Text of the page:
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Type D Personalities at Increased Risk of Heart Disease

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Most of us are familiar with Type A personalities - aggressive, driven, blunt, obsessive, and insensitive. Chances are that you’ve worked with a Type A (or been married to one, have one for a family member, etc.) or otherwise interacted with a Type A on at least one occasion during your life. (Heaven forbid you have the misfortune to be a Type A!) With their in-your-face-it's-my-way-or-the-highway approach, Type A's are easy to identify and certainly easy to remember if you’ve crossed swords with one. It’s long been known that their rather unique approach to life puts Type A's at a distinct disadvantage when it comes to heart disease or heart attack, which comes as no surprise to those of us who have to interact with Type A's on a regular basis. What may come as a surprise to many is that the Type D personality is also at risk for heart disease right along with their Type A counterparts.

Type D personality is at risk for heart disease? Since Type A personalities tend to garner all the attention, especially when it comes to discussions of heart disease, a little digging was required to find out what a Type D personality was. When you see Type D, think “worrier” or chronically “negative” (which may explain why Type D is also referred to as the “distressed” personality). If you remember the old Winnie the Pooh stories, then you’re probably familiar with the donkey Eeyore - he’s dismal, gloomy, melancholy, pessimistic, and just a little socially backward (inhibited). For Eeyore, the world is one great big negative woe-is-me kind of place. Eeyore is a classic Type D personality.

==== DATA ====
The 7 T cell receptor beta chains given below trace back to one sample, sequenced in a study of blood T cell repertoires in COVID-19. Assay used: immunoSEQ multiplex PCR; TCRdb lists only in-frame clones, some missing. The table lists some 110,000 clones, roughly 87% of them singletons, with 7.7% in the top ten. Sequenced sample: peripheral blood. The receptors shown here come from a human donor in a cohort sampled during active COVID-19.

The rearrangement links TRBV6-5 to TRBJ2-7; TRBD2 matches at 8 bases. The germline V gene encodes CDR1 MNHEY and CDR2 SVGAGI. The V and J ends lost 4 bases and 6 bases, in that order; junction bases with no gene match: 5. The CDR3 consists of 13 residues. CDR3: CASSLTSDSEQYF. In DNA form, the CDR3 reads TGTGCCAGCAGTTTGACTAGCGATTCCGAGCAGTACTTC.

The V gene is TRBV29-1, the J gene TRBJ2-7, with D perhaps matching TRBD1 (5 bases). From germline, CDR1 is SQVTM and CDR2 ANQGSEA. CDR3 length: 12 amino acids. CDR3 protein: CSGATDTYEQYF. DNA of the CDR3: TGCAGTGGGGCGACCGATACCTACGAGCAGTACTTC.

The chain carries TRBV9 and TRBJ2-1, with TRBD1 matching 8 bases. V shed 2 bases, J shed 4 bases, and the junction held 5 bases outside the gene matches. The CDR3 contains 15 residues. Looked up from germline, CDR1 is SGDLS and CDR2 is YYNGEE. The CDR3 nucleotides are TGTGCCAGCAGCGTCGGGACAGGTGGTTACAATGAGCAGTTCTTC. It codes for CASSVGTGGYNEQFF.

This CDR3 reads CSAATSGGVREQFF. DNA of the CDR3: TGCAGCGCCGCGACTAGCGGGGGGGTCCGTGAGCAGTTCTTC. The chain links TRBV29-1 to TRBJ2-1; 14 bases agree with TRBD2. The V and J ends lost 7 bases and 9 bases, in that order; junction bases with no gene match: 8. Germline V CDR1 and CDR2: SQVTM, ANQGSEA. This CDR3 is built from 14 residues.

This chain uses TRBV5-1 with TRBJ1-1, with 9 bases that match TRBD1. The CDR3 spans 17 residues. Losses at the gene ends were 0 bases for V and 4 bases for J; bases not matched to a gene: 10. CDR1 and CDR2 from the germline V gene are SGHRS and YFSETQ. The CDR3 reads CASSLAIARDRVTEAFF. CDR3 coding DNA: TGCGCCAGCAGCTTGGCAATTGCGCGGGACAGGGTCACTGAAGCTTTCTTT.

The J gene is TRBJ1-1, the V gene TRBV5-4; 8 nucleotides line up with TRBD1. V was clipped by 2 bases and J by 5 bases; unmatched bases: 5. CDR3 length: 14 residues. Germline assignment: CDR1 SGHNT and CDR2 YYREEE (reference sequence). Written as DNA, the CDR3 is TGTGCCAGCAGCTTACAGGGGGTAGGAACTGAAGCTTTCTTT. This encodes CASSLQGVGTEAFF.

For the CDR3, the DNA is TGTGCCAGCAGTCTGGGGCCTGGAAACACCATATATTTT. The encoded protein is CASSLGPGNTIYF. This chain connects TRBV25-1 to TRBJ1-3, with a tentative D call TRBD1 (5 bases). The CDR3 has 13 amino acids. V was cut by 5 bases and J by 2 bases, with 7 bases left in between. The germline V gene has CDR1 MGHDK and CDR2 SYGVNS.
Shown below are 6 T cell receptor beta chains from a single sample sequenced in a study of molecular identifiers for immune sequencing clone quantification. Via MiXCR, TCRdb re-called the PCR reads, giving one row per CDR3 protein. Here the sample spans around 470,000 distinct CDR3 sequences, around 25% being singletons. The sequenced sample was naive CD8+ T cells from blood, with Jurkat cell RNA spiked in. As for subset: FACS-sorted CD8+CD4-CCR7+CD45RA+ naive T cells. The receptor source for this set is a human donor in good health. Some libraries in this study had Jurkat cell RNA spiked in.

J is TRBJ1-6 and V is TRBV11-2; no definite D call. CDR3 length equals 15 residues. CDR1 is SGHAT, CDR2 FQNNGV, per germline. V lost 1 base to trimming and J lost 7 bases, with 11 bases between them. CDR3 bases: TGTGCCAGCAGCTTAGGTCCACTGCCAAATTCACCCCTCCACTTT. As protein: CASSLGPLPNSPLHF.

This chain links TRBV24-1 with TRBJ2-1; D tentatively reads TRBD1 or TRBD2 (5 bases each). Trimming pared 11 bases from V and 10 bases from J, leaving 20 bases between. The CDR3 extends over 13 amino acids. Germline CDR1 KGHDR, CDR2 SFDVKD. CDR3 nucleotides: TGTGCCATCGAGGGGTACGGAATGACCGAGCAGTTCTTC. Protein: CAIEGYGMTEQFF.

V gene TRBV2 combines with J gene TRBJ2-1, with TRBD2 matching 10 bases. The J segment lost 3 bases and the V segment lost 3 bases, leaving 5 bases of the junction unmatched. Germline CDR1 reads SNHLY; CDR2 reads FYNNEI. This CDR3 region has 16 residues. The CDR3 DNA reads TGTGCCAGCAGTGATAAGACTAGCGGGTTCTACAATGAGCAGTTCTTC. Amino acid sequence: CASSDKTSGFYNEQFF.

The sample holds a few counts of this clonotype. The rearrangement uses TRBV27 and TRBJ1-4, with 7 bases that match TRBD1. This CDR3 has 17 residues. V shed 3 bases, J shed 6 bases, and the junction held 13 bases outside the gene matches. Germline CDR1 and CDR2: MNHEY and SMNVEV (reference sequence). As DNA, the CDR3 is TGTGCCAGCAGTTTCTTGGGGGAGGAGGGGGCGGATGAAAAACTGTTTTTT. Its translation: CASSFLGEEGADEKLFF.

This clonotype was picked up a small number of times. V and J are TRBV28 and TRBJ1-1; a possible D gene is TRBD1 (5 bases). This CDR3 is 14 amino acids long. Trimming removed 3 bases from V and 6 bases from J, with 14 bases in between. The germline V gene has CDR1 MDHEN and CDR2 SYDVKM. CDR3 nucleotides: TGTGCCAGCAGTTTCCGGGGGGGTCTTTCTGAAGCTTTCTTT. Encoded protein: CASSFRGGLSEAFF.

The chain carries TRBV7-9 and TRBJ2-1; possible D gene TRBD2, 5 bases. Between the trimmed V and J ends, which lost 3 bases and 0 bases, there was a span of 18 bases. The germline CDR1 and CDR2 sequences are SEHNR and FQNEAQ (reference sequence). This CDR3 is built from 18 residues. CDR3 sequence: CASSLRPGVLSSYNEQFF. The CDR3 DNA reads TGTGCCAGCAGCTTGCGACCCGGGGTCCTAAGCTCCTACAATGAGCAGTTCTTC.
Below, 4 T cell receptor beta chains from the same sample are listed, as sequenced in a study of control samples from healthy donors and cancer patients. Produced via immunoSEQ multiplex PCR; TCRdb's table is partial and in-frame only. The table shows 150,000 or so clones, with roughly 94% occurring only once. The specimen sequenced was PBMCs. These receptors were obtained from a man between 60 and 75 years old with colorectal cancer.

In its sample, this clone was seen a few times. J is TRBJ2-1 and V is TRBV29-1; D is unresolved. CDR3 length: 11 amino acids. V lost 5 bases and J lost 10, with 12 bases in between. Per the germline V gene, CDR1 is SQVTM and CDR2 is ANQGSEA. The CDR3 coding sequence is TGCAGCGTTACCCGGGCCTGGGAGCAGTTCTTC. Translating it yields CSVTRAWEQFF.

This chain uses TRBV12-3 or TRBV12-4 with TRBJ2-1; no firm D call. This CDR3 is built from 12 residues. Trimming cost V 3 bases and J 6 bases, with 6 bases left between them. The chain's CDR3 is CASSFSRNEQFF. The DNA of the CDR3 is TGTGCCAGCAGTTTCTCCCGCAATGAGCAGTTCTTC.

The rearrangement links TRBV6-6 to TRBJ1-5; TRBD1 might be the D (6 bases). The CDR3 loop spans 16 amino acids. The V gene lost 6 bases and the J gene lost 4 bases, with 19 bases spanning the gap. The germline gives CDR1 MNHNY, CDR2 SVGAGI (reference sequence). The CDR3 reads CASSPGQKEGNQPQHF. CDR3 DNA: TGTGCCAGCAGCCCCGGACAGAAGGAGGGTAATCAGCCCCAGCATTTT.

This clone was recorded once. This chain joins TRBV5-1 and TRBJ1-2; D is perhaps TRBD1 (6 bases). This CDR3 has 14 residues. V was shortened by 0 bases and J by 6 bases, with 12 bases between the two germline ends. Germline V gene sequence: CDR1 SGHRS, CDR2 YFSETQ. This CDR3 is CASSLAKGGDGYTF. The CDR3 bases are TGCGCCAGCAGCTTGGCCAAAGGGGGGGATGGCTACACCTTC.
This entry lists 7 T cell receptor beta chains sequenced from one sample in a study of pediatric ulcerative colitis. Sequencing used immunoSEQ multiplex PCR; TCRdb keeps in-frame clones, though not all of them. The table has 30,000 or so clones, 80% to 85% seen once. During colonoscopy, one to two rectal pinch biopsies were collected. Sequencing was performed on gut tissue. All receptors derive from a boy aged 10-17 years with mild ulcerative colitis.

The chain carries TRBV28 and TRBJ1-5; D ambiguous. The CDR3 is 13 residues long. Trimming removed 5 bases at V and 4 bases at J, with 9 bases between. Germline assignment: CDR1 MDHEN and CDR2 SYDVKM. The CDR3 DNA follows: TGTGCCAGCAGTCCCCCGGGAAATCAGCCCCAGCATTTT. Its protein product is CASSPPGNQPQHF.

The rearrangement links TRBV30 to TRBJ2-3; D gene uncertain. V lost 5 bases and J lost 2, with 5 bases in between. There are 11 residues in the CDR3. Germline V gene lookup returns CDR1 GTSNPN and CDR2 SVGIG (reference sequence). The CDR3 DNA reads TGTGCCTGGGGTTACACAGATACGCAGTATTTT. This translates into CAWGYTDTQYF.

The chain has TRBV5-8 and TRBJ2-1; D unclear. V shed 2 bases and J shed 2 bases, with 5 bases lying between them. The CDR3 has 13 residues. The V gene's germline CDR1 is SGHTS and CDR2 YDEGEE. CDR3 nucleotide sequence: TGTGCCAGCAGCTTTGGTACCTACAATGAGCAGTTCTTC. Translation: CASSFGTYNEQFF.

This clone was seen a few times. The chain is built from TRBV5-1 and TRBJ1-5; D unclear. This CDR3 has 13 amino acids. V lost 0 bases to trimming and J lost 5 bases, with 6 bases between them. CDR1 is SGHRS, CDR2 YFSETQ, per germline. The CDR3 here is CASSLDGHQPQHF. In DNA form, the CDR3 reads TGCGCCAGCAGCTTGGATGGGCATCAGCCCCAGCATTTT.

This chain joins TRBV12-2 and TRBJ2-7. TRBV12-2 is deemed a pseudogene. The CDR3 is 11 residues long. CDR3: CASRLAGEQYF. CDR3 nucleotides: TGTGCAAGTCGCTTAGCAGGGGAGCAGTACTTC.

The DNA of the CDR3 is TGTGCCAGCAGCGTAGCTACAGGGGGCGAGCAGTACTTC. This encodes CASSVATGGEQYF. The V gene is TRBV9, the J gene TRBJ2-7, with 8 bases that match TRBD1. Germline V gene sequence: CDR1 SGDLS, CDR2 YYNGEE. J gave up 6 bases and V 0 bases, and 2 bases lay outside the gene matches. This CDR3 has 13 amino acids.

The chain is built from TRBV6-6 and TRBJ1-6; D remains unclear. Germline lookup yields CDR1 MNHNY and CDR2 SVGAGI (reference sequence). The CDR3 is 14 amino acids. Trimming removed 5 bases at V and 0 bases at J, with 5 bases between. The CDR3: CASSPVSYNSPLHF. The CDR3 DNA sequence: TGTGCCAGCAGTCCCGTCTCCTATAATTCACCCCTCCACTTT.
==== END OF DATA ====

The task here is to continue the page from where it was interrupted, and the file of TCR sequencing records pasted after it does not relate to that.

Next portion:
Can being a chronically negative Eeyore Type D person really lead to future heart problems? According to Viola Spek, Ph.D., from Tiburg University, Netherlands, the answer is a definite yes. Spek was the lead researcher on a study that examined the results of more than 49 independent studies all of which focused on Type D personalities and either heart or psychological health. In all, the studies included more than 6,000 participants.

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We value and respect our HERWriters' experiences, but everyone is different. Many of our writers are speaking from personal experience, and what's worked for them may not work for you. Their articles are not a substitute for medical advice, although we hope you can gain knowledge from their insight.

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